Thursday, November 21, 2013 - 4:00pm to 5:00pm
KEC 1005

Speaker Information

Feng Liu
Assistant Professor
Department of Computer Science
Portland State University


The increasing availability of cameras means that one is always on hand to capture an interesting moment. However, a good video is difficult to capture. One of the most obvious differences between professional and amateur level video is the quality of camera motion. This talk will describe our work on re-cinematography that allows a user to transform their
hand-held shaky videos to have the appearance of an idealized camera motion, such as a tracking shot.

Re-cinematography addresses two challenges in improving camera motion: where and how to move video content to have a good camera motion. The first problem is difficult because no existing motion model both captures camera motion well and is easy to compute. 3D model is difficult to compute while 2D model cannot handle video with parallax. Re-cinematography estimates eigen feature trajectories that can model the apparent motion of a video well and can be computed online. The second problem is challenging because it requires rendering a novel view. Existing methods for novel view synthesis cannot handle scene dynamics and parallax simultaneously. Re-cinematography solves this problem using a content-preserving warping method that creates each output frame from only its corresponding input frame according to the target motion. These two techniques together lead to a re-cinematography system that offers the first method that both achieves high-quality camera motion and is practical enough for consumer applications. This work has led to commercial products, such as the Warp Stabilizer in Adobe After Effects CS 5.5 and Premiere Pro CS 6.0, and has been widely used in film, such as Martin Scorsese's Oscar-award-winning movie Hugo and David Fincher's The Girl with the Dragon Tattoo.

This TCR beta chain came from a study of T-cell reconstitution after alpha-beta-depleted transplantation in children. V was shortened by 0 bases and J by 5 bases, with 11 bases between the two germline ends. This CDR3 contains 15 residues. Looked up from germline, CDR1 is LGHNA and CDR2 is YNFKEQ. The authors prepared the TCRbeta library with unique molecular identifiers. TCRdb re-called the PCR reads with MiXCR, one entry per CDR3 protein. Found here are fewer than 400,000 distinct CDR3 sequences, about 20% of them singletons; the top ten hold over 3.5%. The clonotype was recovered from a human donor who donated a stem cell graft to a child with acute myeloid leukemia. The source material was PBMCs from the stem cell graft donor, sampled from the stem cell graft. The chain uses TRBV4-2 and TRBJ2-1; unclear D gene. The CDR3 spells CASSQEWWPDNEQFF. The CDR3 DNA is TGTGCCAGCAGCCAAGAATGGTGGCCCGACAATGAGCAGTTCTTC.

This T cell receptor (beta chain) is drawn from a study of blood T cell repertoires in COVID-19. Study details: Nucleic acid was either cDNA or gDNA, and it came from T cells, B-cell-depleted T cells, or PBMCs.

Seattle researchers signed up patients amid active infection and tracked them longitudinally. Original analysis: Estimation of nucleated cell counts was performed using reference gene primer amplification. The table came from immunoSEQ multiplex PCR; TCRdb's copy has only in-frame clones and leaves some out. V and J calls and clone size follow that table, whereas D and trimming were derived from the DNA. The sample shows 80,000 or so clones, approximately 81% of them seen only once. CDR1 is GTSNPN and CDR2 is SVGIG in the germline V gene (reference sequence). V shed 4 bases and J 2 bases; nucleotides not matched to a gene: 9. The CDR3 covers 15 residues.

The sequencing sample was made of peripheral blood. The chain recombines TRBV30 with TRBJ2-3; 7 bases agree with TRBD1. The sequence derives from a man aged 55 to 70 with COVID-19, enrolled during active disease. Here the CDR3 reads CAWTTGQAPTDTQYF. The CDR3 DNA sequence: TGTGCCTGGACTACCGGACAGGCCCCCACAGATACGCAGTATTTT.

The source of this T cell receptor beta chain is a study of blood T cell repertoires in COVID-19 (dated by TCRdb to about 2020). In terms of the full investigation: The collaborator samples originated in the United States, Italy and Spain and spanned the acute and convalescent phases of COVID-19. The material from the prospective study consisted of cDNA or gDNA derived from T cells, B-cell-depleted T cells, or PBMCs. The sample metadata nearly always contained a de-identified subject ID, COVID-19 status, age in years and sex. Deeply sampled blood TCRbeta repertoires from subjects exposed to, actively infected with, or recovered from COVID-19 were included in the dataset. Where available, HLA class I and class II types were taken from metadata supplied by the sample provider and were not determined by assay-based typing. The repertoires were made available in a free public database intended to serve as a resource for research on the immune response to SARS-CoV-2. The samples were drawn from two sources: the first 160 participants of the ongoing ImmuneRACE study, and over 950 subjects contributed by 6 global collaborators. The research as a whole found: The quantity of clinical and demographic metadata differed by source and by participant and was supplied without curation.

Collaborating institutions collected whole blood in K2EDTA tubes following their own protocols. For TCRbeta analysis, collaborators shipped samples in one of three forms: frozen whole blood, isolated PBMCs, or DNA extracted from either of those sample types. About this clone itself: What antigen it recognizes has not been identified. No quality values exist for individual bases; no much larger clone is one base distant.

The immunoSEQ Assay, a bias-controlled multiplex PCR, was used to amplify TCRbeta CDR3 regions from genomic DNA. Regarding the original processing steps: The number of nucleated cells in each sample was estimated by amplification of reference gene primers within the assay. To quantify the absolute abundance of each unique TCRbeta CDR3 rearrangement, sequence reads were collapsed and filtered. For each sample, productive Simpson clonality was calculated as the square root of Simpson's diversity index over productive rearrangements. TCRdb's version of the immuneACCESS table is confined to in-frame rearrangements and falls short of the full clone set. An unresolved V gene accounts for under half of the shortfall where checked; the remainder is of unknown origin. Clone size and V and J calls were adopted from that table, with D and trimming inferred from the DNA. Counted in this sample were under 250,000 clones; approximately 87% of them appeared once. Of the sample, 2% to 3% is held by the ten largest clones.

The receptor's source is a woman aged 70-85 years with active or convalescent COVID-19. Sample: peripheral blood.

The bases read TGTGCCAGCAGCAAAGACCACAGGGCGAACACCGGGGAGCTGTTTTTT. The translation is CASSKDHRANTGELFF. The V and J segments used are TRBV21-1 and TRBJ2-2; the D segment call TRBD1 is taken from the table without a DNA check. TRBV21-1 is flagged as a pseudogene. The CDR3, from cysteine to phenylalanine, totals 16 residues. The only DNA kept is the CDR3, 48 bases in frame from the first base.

This talk will also give a brief overview of the computer graphics and vision research at Dr. Liu's lab, such as computational cinematography, computational stereography, 3D video visualization and interaction, and computational aesthetics.

Speaker Bio

Dr. Feng Liu received his Ph.D. in Computer Science from the University of Wisconsin-Madison in August 2010 and joined Portland State University as an Assistant Professor in September 2010. His research interests include computer graphics, computer vision, and multimedia. He received the Best Thesis Award in the Computer Sciences Department at UW-Madison. He was named as one of the IBM Watson Emerging Leaders in Multimedia '08. He received the Best Paper Runner-up Award at ACM Multimedia 07 and the Best Paper Honorable Mention Award at ACM CHI 13. He was awarded the 2012 Intel Early-Career Faculty Honor Program Award.